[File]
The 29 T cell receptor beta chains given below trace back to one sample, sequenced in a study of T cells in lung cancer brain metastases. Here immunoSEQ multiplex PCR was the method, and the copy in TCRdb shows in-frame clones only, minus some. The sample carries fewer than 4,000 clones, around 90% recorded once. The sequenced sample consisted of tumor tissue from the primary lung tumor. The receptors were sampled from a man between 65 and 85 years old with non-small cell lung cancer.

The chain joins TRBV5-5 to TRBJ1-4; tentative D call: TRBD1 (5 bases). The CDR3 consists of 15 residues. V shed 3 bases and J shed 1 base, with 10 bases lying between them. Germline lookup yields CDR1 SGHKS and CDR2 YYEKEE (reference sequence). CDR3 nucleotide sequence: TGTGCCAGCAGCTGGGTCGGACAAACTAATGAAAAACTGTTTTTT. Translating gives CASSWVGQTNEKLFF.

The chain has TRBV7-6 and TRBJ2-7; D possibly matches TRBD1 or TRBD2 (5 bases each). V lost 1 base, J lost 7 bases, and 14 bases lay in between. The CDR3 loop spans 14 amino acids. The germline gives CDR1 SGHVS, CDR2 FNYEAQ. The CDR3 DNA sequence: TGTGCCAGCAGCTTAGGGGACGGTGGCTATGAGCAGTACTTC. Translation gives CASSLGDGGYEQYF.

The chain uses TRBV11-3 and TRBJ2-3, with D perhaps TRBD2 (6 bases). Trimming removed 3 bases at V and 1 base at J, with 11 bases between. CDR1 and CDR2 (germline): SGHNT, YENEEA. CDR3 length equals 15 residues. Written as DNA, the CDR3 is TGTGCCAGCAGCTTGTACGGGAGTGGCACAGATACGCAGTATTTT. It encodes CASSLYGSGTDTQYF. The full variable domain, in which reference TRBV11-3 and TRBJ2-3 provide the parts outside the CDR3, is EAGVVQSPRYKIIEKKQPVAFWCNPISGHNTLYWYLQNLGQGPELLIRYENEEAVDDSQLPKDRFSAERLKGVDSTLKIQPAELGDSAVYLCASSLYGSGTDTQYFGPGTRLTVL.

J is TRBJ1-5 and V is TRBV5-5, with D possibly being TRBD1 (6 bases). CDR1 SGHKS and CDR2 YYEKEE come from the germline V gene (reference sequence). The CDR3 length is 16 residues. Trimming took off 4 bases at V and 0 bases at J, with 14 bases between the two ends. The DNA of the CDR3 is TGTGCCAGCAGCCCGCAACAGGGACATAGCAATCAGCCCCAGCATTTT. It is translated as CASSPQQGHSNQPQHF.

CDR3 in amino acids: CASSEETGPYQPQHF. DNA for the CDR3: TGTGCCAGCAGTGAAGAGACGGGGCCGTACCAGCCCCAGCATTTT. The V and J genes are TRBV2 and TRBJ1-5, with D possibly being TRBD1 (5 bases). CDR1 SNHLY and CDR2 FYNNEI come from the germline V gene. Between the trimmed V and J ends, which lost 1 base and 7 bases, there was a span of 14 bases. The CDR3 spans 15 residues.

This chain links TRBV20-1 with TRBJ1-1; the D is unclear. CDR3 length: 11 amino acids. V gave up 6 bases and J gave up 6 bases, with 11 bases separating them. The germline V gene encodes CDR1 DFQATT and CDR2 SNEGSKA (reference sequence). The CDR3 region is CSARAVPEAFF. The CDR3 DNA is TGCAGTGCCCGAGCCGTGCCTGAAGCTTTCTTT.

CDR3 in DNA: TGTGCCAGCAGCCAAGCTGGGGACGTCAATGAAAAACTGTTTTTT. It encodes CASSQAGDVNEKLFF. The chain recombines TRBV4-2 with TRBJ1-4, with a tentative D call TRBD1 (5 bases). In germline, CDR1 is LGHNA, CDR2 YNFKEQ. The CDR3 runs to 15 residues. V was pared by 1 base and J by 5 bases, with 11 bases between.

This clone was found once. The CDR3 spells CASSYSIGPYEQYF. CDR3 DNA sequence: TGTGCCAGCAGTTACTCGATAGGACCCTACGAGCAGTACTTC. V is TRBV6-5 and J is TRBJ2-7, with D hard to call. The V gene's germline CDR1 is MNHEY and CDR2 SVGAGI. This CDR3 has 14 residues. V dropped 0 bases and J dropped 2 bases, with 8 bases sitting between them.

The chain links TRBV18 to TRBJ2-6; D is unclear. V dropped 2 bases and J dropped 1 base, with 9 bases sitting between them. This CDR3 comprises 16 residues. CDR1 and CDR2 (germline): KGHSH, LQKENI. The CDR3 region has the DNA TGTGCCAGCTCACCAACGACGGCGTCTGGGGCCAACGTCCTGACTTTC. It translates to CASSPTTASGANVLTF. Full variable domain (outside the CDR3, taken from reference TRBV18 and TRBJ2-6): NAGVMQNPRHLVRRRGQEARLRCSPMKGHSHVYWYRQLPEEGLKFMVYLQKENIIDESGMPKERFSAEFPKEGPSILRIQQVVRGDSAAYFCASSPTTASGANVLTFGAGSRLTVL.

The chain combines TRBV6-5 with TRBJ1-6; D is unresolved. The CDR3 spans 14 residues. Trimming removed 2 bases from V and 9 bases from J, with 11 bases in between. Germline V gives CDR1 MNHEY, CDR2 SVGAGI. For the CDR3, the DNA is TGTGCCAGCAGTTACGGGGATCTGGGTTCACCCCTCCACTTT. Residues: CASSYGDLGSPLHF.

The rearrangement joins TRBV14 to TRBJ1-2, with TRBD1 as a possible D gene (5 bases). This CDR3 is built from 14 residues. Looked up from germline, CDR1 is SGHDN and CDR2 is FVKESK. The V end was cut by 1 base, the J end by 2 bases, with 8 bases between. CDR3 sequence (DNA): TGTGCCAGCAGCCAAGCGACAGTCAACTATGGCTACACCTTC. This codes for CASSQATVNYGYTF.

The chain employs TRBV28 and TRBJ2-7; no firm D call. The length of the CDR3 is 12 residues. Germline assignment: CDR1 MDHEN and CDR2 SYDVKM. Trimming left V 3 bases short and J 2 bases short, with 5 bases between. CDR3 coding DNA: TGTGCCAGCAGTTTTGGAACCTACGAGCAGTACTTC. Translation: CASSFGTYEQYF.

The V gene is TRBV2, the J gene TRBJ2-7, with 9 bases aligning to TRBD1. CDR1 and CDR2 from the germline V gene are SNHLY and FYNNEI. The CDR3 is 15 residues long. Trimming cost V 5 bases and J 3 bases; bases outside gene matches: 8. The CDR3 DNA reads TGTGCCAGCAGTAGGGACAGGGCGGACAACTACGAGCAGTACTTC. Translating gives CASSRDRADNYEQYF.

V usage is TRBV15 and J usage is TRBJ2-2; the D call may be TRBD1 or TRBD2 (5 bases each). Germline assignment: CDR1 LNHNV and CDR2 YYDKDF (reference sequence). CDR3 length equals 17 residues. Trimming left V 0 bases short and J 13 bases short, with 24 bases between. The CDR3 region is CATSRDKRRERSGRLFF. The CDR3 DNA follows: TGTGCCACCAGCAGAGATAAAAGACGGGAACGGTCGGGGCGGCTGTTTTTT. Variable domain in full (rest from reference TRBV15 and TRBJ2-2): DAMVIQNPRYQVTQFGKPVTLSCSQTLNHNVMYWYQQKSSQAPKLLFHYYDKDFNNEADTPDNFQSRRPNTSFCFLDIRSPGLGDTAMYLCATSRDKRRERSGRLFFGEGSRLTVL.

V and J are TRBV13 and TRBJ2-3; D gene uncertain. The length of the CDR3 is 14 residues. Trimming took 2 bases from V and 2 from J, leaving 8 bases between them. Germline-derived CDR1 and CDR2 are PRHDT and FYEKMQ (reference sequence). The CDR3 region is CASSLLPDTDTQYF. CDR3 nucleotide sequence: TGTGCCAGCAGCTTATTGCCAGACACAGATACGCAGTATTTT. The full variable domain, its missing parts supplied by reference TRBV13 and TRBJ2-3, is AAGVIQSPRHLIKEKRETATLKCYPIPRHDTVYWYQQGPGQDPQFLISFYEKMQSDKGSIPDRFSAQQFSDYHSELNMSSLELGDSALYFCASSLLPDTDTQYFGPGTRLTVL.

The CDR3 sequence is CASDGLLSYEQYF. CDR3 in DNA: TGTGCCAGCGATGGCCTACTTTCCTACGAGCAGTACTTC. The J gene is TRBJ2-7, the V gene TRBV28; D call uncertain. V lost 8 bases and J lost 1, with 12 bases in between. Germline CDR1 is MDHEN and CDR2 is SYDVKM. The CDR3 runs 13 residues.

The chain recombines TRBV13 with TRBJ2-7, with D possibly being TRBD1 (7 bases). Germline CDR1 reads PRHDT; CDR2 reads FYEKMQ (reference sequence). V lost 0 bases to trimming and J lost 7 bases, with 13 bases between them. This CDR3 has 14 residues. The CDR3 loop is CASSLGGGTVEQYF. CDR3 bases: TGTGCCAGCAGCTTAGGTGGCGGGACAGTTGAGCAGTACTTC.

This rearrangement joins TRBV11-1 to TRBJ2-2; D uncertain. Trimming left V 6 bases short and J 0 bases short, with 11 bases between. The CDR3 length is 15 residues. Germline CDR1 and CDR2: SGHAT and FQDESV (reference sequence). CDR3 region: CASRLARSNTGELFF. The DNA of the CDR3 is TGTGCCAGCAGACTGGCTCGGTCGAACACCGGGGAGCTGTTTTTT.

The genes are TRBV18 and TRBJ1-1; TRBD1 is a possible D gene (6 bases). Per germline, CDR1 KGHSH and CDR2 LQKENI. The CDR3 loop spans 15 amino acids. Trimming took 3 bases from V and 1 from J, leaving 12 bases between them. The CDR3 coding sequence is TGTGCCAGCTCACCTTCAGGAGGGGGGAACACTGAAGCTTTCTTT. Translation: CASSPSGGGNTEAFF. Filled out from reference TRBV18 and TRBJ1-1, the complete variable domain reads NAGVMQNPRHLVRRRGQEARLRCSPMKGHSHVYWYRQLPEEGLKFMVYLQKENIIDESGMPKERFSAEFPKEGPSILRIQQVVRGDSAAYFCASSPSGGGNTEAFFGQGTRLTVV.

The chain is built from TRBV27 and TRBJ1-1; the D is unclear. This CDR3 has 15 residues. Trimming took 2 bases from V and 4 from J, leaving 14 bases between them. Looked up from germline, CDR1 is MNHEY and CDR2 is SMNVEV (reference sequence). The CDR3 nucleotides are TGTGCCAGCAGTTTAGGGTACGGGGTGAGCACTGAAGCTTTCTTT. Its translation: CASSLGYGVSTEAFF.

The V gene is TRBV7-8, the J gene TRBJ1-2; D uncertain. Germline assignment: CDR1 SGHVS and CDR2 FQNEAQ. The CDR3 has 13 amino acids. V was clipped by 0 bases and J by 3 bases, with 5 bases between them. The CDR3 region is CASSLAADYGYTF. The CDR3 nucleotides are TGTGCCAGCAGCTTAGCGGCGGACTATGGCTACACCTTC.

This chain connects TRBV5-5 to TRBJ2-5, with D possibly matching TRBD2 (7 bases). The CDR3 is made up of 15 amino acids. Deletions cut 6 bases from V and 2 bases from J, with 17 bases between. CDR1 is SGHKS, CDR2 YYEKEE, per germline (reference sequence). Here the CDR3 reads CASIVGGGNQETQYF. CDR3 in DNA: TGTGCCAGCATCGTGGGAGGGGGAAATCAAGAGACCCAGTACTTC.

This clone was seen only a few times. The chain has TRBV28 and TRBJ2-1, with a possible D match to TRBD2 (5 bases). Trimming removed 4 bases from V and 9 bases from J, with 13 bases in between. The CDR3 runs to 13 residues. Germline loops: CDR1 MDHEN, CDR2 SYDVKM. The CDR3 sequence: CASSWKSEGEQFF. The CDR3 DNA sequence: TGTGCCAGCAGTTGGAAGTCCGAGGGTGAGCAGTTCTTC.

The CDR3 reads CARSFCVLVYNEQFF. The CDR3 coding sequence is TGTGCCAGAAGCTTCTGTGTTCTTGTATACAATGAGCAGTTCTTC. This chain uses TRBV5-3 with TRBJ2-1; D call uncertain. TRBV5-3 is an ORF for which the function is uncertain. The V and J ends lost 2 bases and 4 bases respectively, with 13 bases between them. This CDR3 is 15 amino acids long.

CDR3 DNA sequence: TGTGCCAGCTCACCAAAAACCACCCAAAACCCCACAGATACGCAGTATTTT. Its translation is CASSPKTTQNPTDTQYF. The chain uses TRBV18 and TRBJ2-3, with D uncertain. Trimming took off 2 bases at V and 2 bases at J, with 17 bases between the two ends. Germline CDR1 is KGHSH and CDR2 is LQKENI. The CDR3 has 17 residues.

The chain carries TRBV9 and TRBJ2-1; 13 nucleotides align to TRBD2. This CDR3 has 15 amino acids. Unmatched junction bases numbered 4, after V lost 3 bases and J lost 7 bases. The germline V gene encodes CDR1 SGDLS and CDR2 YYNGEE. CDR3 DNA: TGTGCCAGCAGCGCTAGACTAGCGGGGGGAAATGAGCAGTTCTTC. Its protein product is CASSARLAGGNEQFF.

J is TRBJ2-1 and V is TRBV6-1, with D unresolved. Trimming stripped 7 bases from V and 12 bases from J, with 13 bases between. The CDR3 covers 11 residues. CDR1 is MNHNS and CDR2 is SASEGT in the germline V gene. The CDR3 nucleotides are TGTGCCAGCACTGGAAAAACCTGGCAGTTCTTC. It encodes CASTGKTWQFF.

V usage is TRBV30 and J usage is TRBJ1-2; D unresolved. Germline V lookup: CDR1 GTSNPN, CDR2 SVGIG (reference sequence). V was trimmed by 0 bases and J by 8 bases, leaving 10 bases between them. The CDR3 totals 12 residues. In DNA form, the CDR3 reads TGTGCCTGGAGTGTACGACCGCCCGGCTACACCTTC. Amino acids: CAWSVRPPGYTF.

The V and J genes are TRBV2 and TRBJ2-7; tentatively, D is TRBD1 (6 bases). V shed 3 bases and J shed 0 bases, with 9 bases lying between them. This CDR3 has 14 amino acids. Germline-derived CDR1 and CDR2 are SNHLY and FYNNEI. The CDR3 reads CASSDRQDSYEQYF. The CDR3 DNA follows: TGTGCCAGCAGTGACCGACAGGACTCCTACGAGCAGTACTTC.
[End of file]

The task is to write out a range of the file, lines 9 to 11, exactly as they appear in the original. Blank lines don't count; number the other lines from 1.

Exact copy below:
This clone was found once. The CDR3 spells CASSYSIGPYEQYF. CDR3 DNA sequence: TGTGCCAGCAGTTACTCGATAGGACCCTACGAGCAGTACTTC. V is TRBV6-5 and J is TRBJ2-7, with D hard to call. The V gene's germline CDR1 is MNHEY and CDR2 SVGAGI. This CDR3 has 14 residues. V dropped 0 bases and J dropped 2 bases, with 8 bases sitting between them.

The chain links TRBV18 to TRBJ2-6; D is unclear. V dropped 2 bases and J dropped 1 base, with 9 bases sitting between them. This CDR3 comprises 16 residues. CDR1 and CDR2 (germline): KGHSH, LQKENI. The CDR3 region has the DNA TGTGCCAGCTCACCAACGACGGCGTCTGGGGCCAACGTCCTGACTTTC. It translates to CASSPTTASGANVLTF. Full variable domain (outside the CDR3, taken from reference TRBV18 and TRBJ2-6): NAGVMQNPRHLVRRRGQEARLRCSPMKGHSHVYWYRQLPEEGLKFMVYLQKENIIDESGMPKERFSAEFPKEGPSILRIQQVVRGDSAAYFCASSPTTASGANVLTFGAGSRLTVL.

The chain combines TRBV6-5 with TRBJ1-6; D is unresolved. The CDR3 spans 14 residues. Trimming removed 2 bases from V and 9 bases from J, with 11 bases in between. Germline V gives CDR1 MNHEY, CDR2 SVGAGI. For the CDR3, the DNA is TGTGCCAGCAGTTACGGGGATCTGGGTTCACCCCTCCACTTT. Residues: CASSYGDLGSPLHF.